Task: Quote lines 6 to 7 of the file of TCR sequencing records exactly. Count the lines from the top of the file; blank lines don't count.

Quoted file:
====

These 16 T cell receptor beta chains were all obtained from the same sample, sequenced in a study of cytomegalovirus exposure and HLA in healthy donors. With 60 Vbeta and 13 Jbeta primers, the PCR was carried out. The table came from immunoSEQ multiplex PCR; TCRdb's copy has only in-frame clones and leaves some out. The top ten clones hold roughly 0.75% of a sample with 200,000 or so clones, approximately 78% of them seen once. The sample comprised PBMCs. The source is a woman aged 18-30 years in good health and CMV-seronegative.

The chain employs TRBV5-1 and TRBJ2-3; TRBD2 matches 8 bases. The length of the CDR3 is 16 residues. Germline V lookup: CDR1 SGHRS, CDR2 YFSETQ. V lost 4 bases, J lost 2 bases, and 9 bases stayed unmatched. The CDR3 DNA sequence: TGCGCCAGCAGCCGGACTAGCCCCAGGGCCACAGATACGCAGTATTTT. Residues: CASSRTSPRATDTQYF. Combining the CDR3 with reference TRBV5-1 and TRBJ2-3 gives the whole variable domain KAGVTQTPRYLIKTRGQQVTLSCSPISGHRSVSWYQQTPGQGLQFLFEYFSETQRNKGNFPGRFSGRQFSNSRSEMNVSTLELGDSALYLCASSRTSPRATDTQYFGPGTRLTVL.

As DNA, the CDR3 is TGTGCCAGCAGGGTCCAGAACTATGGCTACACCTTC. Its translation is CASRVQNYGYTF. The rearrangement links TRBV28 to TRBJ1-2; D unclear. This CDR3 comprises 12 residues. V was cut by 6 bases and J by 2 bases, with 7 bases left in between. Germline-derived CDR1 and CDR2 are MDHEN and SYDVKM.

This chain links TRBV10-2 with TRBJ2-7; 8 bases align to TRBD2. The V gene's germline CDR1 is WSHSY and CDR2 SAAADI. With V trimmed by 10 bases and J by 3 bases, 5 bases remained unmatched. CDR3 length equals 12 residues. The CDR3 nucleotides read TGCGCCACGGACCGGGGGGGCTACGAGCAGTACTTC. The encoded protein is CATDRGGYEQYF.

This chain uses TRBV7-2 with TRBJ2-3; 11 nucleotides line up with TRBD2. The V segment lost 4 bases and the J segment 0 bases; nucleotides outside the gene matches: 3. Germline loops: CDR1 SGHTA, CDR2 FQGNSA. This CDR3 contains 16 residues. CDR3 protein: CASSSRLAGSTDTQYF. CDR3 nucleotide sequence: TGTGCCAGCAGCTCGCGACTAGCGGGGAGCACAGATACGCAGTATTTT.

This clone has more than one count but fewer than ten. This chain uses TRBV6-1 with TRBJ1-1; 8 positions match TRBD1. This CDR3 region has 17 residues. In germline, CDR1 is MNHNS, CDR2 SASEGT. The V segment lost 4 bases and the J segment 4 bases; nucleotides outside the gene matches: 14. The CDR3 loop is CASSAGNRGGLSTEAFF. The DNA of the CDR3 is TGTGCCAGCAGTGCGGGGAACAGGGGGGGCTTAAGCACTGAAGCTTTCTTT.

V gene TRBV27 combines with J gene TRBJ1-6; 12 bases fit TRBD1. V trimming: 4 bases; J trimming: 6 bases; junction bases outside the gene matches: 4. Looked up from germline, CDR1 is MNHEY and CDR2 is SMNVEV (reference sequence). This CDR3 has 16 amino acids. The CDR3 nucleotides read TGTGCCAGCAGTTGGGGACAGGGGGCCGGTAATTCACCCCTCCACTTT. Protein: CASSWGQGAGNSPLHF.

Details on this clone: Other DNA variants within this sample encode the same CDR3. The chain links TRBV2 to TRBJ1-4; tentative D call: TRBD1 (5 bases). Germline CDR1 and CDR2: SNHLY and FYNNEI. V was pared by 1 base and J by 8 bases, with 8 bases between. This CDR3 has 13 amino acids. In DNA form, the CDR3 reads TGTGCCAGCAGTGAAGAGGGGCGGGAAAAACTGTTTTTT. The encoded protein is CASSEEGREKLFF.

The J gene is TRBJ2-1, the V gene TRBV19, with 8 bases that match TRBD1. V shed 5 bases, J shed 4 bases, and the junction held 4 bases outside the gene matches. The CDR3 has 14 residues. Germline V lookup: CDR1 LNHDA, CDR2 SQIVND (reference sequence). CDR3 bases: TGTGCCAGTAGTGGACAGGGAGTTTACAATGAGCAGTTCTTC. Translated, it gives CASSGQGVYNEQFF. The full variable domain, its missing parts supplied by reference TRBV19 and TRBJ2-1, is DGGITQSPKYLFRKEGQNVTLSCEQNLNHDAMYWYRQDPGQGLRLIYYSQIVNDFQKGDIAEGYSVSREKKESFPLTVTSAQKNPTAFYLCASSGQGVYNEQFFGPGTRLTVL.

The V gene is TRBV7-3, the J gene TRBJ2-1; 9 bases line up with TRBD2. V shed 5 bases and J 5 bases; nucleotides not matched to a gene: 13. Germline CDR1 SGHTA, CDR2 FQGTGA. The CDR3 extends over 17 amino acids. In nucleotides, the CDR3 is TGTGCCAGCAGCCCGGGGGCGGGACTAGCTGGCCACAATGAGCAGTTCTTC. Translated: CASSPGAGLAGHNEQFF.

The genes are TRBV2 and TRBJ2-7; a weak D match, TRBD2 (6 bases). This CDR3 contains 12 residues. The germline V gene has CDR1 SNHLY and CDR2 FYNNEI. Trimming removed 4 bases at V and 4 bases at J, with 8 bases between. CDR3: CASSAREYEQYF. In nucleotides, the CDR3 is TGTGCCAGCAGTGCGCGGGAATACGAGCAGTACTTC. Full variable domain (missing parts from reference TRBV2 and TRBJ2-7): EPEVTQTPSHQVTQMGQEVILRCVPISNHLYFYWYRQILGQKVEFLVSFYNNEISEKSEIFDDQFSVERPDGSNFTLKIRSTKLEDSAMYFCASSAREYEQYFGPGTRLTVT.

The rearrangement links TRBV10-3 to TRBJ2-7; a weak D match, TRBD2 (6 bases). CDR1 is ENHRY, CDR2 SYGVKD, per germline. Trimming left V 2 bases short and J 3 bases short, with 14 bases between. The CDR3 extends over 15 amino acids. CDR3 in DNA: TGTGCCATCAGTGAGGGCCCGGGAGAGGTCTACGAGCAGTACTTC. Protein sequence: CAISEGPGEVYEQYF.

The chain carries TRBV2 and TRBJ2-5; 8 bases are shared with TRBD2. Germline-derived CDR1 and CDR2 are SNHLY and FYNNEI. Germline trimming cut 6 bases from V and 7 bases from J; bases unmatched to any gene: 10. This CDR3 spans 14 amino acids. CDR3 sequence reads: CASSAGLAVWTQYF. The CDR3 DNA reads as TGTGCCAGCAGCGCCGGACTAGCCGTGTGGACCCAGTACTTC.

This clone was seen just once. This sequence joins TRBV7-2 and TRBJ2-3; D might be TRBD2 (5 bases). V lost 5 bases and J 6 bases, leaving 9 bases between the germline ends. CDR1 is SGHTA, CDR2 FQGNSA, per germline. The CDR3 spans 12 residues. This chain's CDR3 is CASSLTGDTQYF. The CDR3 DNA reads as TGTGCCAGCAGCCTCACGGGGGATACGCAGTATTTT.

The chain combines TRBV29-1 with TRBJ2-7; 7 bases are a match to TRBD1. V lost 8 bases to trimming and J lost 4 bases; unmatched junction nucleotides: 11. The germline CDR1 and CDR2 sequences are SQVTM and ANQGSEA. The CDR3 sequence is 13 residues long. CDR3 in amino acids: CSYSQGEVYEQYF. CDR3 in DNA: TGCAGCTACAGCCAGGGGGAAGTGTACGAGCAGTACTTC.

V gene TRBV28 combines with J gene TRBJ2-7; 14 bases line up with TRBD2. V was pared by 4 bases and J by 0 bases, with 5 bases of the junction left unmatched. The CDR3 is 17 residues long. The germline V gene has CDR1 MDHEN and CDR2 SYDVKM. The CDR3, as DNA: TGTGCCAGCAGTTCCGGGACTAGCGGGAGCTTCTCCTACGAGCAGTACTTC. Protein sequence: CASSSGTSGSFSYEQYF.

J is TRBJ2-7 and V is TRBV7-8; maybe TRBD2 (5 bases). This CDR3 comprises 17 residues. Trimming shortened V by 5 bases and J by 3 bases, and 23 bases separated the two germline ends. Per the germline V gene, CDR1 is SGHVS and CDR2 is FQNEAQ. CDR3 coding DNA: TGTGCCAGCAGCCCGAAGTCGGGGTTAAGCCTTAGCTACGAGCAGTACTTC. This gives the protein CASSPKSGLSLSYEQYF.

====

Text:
This clone has more than one count but fewer than ten. This chain uses TRBV6-1 with TRBJ1-1; 8 positions match TRBD1. This CDR3 region has 17 residues. In germline, CDR1 is MNHNS, CDR2 SASEGT. The V segment lost 4 bases and the J segment 4 bases; nucleotides outside the gene matches: 14. The CDR3 loop is CASSAGNRGGLSTEAFF. The DNA of the CDR3 is TGTGCCAGCAGTGCGGGGAACAGGGGGGGCTTAAGCACTGAAGCTTTCTTT.

V gene TRBV27 combines with J gene TRBJ1-6; 12 bases fit TRBD1. V trimming: 4 bases; J trimming: 6 bases; junction bases outside the gene matches: 4. Looked up from germline, CDR1 is MNHEY and CDR2 is SMNVEV (reference sequence). This CDR3 has 16 amino acids. The CDR3 nucleotides read TGTGCCAGCAGTTGGGGACAGGGGGCCGGTAATTCACCCCTCCACTTT. Protein: CASSWGQGAGNSPLHF.